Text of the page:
The venue for the November 1982 show was also unusual, as Caesar’s had started life in 1960 as the Bradford branch of the Mecca organisation’s new Locarno brand of nightclubs. Quite why the corporation had selected an out of town centre site for its two thousand capacity superclub is unclear, but out on the Manningham Lane close to Bradford City FC, the club proved instantly popular, drawing punters from far and wide to marvel at its famously opulent toilets! The glamorous location became a regular stop-off for the BBC’s Come Dancing ballroom show, under the thirsty-five thousand twinkling light bulbs imitating the night sky.

(photo credit : Bradford timeline)

(photo credit : Hayes People's History)
Controversy was not far away, however, when it became clear that the club was operating a “colour bar”, only admitting non-white male patrons if they were accompanied by a female. Trade unionists and students (from Leeds University, I'm proud to say) joined the local protests (lead by councillors and clergy), and arranged a march in November 1961 to protest at the blatant racial discrimination. The police would only allow twenty protestors to congregate, but over 150 turned up, and with the pressure increasing the ban was lifted in January 1962. After many years as the Mecca (an unfortunate choice of name in an increasingly Muslim district), and then Tiffany’s, the club was trading under the name Caesar’s when this gig took place, but by 1984 it was under the ownership of larger-than-life Yorkshire businessman Chris Edwards (best known these days as the founder of bargain shop chain Poundworld) as Dollars and Dimes (like many “superclubs”, the venue had a smaller venue which could be used for more specialist events). Also trading as “Marquees” and “Pennington’s” in subsequent years, it had an ill-fated year as a northern outpost of “The Town and Country Club” before shutting its doors a decade ago. After years of dereliction and occasional visits from Urban Explorers, it still stands empty to this day.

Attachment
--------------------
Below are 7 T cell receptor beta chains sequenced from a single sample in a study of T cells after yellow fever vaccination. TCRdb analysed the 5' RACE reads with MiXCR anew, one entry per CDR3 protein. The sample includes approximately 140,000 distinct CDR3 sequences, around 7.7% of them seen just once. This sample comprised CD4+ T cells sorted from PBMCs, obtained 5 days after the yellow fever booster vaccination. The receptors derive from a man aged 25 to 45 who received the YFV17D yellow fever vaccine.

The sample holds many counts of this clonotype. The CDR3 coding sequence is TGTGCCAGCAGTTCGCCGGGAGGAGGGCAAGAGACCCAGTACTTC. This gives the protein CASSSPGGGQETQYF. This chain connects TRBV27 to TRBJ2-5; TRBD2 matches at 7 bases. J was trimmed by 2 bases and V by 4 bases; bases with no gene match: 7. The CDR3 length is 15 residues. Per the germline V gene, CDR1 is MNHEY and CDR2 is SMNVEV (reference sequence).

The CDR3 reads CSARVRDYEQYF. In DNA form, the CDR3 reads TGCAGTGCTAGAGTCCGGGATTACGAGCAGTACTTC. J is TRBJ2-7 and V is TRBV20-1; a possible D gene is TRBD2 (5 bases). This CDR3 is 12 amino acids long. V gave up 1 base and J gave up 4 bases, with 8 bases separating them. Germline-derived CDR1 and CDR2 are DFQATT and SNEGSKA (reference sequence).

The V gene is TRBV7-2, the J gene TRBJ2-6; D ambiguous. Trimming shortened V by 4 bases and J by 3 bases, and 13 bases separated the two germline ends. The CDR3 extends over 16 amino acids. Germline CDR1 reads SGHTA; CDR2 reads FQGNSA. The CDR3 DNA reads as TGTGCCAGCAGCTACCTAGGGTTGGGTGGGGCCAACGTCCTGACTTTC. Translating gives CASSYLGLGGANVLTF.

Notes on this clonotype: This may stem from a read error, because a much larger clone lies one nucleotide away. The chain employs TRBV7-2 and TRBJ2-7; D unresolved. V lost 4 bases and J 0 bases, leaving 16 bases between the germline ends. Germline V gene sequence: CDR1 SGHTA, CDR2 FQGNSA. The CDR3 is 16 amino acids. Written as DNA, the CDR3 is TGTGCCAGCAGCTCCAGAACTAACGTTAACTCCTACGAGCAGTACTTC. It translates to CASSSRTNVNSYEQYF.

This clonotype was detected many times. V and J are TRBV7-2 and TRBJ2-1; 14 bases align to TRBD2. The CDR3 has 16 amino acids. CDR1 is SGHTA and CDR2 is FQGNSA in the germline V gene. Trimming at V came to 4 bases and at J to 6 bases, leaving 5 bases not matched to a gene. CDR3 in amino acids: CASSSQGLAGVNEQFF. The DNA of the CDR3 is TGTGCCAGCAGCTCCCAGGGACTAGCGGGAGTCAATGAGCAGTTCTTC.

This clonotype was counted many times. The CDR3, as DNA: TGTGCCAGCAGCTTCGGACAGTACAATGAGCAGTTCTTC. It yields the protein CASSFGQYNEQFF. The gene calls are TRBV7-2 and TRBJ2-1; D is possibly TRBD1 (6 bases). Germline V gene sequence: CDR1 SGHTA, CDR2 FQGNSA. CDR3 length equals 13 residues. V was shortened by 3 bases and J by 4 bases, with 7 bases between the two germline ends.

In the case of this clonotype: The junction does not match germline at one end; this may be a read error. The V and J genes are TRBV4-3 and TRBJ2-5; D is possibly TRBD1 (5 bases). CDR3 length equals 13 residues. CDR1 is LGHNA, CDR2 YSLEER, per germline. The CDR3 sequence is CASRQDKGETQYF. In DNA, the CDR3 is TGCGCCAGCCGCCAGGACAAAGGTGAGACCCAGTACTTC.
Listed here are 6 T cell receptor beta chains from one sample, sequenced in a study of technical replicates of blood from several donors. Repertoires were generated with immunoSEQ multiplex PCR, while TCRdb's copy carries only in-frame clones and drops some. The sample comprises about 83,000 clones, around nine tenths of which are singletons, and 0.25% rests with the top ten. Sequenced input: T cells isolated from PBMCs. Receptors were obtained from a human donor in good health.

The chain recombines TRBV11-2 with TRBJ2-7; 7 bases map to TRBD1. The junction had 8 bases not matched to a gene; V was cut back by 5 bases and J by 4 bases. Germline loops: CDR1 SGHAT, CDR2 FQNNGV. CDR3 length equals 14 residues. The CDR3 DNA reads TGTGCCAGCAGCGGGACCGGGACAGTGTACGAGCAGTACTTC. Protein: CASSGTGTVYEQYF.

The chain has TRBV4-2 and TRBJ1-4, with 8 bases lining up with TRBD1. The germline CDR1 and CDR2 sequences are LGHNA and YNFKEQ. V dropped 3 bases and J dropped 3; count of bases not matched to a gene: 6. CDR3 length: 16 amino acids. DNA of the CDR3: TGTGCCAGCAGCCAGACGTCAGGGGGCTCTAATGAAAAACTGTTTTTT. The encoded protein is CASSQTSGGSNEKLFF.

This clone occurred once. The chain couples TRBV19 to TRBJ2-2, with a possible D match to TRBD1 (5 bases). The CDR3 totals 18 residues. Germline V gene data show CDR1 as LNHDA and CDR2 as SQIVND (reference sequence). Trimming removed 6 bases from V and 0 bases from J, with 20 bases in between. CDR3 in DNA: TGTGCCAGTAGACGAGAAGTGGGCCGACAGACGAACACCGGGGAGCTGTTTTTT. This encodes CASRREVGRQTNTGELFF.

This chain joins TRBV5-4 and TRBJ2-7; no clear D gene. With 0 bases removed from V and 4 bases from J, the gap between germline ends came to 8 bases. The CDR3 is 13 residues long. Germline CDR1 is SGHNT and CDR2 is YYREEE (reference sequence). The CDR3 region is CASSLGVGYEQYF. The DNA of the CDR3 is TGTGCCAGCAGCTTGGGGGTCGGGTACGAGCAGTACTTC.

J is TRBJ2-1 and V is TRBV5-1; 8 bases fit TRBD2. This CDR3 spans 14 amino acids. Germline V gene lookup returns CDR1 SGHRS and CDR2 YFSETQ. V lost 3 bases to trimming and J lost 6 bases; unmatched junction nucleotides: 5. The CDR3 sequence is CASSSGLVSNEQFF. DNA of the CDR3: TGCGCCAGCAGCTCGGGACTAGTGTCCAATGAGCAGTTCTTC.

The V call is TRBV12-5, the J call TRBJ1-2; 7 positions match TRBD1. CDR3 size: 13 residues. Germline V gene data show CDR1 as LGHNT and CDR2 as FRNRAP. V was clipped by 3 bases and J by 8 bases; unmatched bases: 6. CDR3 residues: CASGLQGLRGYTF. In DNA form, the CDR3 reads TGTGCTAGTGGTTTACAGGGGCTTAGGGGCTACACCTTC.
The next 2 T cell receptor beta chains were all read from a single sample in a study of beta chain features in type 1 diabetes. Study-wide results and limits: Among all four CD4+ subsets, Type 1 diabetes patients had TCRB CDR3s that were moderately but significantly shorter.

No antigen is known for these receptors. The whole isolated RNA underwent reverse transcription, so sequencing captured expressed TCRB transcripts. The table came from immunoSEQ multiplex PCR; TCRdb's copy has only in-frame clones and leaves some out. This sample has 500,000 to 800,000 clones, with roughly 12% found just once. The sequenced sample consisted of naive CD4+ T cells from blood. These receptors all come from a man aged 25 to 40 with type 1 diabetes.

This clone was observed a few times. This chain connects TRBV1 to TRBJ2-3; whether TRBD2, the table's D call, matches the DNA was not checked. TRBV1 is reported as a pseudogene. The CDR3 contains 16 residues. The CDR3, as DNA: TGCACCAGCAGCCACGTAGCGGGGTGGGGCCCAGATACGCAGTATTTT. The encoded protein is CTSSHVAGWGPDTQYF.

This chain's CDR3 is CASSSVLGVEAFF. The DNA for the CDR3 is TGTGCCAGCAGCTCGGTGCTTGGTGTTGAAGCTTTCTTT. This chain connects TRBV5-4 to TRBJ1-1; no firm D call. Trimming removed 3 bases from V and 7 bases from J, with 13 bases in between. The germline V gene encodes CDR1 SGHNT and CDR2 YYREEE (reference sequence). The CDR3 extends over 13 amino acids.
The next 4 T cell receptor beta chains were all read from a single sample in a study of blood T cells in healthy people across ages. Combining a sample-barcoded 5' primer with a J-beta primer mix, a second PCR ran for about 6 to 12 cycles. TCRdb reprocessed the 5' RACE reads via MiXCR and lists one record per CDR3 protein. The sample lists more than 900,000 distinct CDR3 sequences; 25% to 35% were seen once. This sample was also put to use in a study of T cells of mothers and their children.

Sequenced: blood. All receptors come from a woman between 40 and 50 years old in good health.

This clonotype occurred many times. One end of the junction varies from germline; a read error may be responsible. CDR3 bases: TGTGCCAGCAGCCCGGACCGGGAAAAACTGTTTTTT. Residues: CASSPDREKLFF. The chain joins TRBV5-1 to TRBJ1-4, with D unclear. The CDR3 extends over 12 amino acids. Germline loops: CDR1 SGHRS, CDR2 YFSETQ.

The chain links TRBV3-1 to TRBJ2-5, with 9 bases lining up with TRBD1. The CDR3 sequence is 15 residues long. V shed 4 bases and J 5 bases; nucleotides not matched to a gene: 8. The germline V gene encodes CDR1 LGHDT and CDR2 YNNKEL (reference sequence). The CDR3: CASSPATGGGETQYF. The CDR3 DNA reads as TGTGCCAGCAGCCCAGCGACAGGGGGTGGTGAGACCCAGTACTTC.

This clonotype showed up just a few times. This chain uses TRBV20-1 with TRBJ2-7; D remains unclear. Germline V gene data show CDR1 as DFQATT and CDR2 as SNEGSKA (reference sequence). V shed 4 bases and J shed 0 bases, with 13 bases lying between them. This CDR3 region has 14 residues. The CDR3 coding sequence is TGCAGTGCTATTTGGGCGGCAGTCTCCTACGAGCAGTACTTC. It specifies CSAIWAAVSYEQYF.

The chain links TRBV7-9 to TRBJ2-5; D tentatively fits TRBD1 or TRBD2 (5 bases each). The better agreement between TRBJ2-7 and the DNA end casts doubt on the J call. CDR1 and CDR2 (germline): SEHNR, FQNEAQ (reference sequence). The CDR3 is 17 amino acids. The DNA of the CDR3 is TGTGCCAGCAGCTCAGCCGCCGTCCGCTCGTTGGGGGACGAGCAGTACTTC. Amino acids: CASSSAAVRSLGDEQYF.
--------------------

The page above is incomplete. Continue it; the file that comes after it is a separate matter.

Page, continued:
Nico sadly passed away in July 1988 whilst on holiday in Ibiza, having banged her head when falling from her bike having suffered a heart attack. She was 49 years old, and was buried in Berlin. A memorial service for her was held in the unlikely venue of St John’s Church, Upperthong, as Nico apparently loved walking in the hills around Holmfirth. It is alleged that actor Bill Owen, who played “Compo” in the long-running BBC comedy series The Last Of The Summer Wine filmed in the region, attended the service (and is himself buried in the churchyard there).

Of The Sisters of Mercy's gig at Caesar's in November 1982 no further evidence has sadly emerged, with no live audio, photo or review yet having surfaced. In order to gain further confirmation, I tried to track down the second support band, "Discobolisk", who were a jazz influenced band who had a track on a Rough Trade compilation which proved popular in Japan, but left little trace on the internet. However, the band was mentioned in the career summary of a noted saxophonist in an online encyclopedia of Belgian jazz music, and after some further research I was soon exchaging e-mails with Joe Higham, who told me that sadly he didn't feature in any of the band's gigs, only in the studio recording. 

Any further information about this unique gig, the band's last in West Yorkshire in 1982 prior to the Christmas gigs in London, would be very gratefully received!

My thanks for this post are extended to Robin C, to Joe H and to Phil Verne of the 1980-1985 TSOM unofficial fan page on Facebook where discussion of this gig will no doubt continue!